In this post, we are going to focus on one of Judy Diamond’s proprietary data points – Red Flags and how to use them in prospecting.  Red Flags are an innovation pioneered by JDA based on 30 years of experience with the Form 5500.  The idea behind Red Flags is to identify retirement plans that have a noteworthy characteristic that is not entirely obvious.  While many of the Red Flags point to potential problems, whether it be with performance, plan design or administration, this is not always the case.

There are nineteen Red Flags identified as important relative to prospecting.  Over the coming months, we will focus on one or more of these flags to provide a more detailed explanation along with some tips on how to use them in your practice.  For a complete list of the 19 Red Flags, click here.

The first Red Flag we will consider is High Average Account Balance.

Most Frequently Occurring Red Flags

High Average Account Balance

High Average Account Balance is the most widely occurring Red Flag showing up in 401(k) plans.  This accounts for nearly 200,000 plans in the 2017 plan year.  This is not surprising considering the median number of participants (10) and the median participation rate (100%) for plans with this flag.  So what is going on here and is it good or bad when focusing on prospecting?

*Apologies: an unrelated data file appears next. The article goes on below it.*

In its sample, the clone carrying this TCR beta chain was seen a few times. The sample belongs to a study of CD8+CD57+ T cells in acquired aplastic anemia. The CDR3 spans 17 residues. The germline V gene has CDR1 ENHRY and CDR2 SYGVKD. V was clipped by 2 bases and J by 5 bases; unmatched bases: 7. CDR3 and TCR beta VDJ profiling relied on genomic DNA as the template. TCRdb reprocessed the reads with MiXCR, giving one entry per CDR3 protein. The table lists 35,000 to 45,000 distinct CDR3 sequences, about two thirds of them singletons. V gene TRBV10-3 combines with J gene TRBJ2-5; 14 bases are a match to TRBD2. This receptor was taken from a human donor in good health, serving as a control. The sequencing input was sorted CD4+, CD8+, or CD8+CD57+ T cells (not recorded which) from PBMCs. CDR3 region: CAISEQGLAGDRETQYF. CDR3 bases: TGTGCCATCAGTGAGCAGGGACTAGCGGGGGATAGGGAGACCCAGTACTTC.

High Average Account Balance is an example of a Red Flag that can be considered a positive screen.   This Red Flag helps to find plans with few participants and participants with a higher than average 401(k) balance.  The average 401(k) balance is $106,000 according to USA Today.  Plans tagged with High Average Account Balance in the JDA Retirement Plan Prospector database have a median account balance of $182,778 – a staggering $77,000 more.

What Types of Plans Have this Red Flag?

What types of firms make up these plans?  Physicians, Lawyers, Dentists, Financial Advisers, and other professional services firms comprise the majority of these plans.  This includes wealthy professionals with small group practices or partnerships that are able to save the maximum in their retirement accounts.

Knowing how to find these types of plans can be helpful in two ways.  First, the business owners and participants are one and the same with these plans. As a result, it is much easier to get their attention regarding plan design or performance issues.  Therefore, whether it is high fees, poor fund selection or performance, you should be able to make a strong case to one of the business owners that it is in their best interest to meet with you.  Secondly, these companies and individual participants are not only valuable retirement prospects but can also be targeted for wealth management services.  As a result, since there are so many plans with this flag, it is relatively easy to find them in most geographic locations.

In future posts, we will take a look at some of the other most prevalent Red Flags.  These include Bottom 10% in Employer Contributions and Insufficient Fidelity Bond Coverage.